Court Finds It is an Abuse of Process For ICBC to File Inconsistent Pleadings From Single Collision

Today’s guest post comes from B.C. injury claims lawyer Erik Magraken

Interesting reasons for judgement were released today by the BC Supreme Court, Vernon Registry, finding it is an abuse of process for a defendant sued by multiple parties from a single collision to admit liability in one action but deny in the other “where there are no facts to distinguish the two”.

In today’s case (Glover v. Leakey) the Defendant was involved in a crash and injured two passengers.  One sued and fault was admitted and ultimately settlement reached.  The second sued but fault was denied.  In the midst of a jury trial the Plaintiff discovered the inconsistent pleadings and asked for a finding of liability.

Due to a misunderstanding the matter proceeded to verdict and the jury found the Defendant was not negligent.  Before the order was entered the Court considered the matter and found that the liability denial was an abuse of process, stripped the defence and granted liability in favour of the plaintiff.  In reaching this result Madam Justice Gropper provided the following reasons:

[67]         In considering my analysis of this application, I must note that the Insurance Corporation of British Columbia (ICBC), the Province’s public mandatory motor vehicle insurer had conduct of both the Glover and the Yeomans actions. The evidence provided is sparse, but it is clear that the adjuster in the Yeomans Action determined that liability would be admitted on behalf of Mr. Leakey whereas the adjuster in the Glover action determined that liability would be denied. I expressly find that ICBC knew of the inconsistent pleadings and that the insured, Kenneth Leakey knew or ought to have known of the inconsistent positions…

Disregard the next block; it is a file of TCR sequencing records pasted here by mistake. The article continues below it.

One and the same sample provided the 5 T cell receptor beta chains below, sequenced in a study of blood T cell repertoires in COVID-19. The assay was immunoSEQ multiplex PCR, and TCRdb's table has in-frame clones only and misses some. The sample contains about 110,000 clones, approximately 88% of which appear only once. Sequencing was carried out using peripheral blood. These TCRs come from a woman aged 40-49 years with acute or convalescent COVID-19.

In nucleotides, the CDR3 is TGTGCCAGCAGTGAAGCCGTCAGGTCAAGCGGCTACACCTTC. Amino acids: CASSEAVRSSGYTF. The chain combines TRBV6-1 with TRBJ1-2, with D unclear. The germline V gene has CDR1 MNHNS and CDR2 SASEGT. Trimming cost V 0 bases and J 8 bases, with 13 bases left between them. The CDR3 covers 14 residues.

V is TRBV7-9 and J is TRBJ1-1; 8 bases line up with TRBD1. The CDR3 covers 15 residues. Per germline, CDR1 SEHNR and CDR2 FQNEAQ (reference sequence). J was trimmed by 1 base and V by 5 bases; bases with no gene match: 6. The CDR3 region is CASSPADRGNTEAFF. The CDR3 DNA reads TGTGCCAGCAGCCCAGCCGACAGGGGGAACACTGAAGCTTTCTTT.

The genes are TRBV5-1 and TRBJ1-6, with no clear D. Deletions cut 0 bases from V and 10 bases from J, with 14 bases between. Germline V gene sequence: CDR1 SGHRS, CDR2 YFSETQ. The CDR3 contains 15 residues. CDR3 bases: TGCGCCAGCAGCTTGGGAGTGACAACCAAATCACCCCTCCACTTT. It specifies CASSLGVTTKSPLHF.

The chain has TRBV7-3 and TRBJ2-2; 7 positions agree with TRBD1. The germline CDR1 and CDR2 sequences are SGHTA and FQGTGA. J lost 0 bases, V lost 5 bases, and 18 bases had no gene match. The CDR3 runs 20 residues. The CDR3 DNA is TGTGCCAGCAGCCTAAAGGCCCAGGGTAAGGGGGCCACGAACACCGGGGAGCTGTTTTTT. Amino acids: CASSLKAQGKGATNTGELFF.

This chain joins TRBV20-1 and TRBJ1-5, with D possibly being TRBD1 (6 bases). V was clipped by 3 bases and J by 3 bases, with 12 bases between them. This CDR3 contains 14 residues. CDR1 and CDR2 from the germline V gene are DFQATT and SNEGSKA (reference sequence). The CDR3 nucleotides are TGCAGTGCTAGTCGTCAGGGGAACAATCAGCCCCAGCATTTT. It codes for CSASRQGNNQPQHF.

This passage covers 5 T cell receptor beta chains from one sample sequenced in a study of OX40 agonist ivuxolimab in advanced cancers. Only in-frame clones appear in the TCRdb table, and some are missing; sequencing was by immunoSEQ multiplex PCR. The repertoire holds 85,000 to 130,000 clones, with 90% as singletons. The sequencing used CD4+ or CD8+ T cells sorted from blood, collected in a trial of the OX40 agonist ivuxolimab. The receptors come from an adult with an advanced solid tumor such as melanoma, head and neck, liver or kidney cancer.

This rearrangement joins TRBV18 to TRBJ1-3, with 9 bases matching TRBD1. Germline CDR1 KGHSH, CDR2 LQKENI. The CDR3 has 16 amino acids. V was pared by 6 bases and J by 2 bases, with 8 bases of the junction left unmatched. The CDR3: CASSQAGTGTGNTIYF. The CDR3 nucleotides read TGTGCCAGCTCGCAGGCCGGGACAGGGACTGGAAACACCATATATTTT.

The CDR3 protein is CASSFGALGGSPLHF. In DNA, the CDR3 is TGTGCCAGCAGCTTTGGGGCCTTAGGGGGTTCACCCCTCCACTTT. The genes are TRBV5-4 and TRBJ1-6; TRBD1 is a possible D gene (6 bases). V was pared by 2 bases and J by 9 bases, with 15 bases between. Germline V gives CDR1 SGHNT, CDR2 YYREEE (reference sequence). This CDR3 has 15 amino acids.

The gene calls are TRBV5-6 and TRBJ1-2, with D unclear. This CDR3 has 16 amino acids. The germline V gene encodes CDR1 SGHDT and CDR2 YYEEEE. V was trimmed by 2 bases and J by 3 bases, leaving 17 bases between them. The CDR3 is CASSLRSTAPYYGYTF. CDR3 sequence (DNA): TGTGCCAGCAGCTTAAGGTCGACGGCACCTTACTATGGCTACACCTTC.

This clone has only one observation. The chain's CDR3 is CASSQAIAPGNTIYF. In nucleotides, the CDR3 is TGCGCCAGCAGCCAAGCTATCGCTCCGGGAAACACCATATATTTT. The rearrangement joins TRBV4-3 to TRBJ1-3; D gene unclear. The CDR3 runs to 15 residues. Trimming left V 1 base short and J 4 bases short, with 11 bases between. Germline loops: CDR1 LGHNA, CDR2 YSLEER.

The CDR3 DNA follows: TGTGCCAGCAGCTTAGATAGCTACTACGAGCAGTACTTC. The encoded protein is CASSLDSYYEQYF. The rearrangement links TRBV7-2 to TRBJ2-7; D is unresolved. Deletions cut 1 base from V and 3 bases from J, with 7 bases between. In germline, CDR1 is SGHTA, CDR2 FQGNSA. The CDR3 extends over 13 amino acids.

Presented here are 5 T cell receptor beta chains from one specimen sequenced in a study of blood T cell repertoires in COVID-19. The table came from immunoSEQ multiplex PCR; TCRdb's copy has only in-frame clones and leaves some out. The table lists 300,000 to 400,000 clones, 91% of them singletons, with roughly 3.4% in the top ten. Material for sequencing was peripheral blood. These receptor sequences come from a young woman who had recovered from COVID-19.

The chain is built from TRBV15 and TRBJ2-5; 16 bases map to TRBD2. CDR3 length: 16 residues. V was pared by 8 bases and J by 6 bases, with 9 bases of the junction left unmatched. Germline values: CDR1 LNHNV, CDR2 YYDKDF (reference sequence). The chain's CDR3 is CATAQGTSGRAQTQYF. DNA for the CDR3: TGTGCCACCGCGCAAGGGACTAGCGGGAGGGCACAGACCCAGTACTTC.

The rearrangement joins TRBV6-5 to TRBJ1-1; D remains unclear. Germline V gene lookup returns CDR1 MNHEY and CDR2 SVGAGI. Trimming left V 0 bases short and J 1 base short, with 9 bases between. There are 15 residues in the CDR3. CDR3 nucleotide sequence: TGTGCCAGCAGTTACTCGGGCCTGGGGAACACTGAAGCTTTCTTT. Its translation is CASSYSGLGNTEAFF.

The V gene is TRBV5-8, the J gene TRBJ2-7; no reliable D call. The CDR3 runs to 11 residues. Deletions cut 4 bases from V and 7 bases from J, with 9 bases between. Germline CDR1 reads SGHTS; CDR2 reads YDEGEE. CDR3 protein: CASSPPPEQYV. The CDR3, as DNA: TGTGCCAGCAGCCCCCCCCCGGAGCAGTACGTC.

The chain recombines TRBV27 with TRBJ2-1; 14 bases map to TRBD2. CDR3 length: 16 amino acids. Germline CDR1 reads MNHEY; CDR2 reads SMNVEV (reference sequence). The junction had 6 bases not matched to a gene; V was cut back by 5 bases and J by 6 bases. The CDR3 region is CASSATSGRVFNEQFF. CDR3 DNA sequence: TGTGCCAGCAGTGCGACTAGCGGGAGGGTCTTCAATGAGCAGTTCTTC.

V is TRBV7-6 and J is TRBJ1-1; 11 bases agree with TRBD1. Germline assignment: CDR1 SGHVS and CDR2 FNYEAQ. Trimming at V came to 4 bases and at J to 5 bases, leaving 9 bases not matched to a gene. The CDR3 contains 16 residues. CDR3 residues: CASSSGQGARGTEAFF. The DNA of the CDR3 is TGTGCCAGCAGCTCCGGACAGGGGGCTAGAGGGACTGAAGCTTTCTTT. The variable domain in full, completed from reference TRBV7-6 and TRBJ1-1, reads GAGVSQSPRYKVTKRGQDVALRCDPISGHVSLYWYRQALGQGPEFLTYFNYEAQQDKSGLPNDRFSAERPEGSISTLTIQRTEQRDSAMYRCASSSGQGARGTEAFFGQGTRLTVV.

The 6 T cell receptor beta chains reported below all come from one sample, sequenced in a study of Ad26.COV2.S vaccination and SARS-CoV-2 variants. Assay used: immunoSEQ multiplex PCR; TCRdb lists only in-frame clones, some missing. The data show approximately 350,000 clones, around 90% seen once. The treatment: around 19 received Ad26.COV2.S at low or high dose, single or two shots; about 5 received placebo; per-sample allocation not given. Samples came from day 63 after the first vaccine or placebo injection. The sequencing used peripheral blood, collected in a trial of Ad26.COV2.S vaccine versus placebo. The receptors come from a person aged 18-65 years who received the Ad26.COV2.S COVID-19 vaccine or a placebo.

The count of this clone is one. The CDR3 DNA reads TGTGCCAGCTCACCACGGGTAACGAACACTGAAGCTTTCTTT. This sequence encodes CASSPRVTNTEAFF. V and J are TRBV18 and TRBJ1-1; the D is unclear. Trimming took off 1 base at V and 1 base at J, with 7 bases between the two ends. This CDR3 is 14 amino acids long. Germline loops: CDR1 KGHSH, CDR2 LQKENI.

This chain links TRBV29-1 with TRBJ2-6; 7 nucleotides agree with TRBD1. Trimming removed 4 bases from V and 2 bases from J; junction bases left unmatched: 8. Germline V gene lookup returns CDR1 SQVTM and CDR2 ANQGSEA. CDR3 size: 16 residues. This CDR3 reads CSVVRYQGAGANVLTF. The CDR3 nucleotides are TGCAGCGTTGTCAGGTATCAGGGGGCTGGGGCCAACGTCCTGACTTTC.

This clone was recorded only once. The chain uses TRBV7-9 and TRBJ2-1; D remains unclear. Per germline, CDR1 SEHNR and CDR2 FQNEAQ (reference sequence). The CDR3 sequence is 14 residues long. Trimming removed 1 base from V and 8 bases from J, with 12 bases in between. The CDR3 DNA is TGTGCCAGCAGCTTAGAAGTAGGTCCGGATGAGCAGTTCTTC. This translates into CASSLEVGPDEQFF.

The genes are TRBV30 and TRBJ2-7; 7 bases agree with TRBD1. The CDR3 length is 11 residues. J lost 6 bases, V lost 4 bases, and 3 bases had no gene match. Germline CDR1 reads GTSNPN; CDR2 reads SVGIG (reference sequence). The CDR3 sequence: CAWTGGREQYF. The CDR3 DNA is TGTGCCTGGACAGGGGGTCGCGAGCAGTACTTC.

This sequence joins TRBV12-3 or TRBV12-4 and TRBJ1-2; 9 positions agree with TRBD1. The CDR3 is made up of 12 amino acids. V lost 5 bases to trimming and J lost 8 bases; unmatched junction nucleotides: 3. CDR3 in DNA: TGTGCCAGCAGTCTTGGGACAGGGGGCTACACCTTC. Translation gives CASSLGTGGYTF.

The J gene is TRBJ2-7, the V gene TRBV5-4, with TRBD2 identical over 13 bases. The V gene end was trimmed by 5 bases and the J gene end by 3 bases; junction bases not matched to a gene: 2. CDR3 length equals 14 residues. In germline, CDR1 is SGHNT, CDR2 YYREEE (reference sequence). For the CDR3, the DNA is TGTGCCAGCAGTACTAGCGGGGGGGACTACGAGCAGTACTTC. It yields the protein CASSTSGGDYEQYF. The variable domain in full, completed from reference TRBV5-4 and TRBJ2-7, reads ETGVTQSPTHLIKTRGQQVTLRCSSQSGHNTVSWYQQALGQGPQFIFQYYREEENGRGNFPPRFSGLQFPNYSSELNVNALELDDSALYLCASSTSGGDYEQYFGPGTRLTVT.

[93]         The defendant claims that to find these pleadings as inconsistent and an abuse of process will discourage admissions, contrary to public policy. I find that there is much larger public policy at stake. It is an abuse of process to allow a defendant to admit liability in respect of one passenger and deny liability in respect of the other where there are no facts to distinguish the two. Requiring a party, even ICBC, to file consistent pleadings is not onerous and, with respect, is a principled way to proceed. The pleading of inconsistent positions in this case cannot be condoned.

[94]         I have declared a mistrial in this case. It may appear that my decision on the abuse of process application is moot. It is not for three reasons:

1.               A declaration of mistrial means that the matter will proceed to a new trial.

2.                I grant judgment on the liability issue in favour of the plaintiff.

3.               The plaintiff seeks special costs related to the abuse of process and has asked for leave to provide further submissions in that regard.

[95]         Both parties may seek to appear to address the issue of special costs based on my finding of an abuse of process.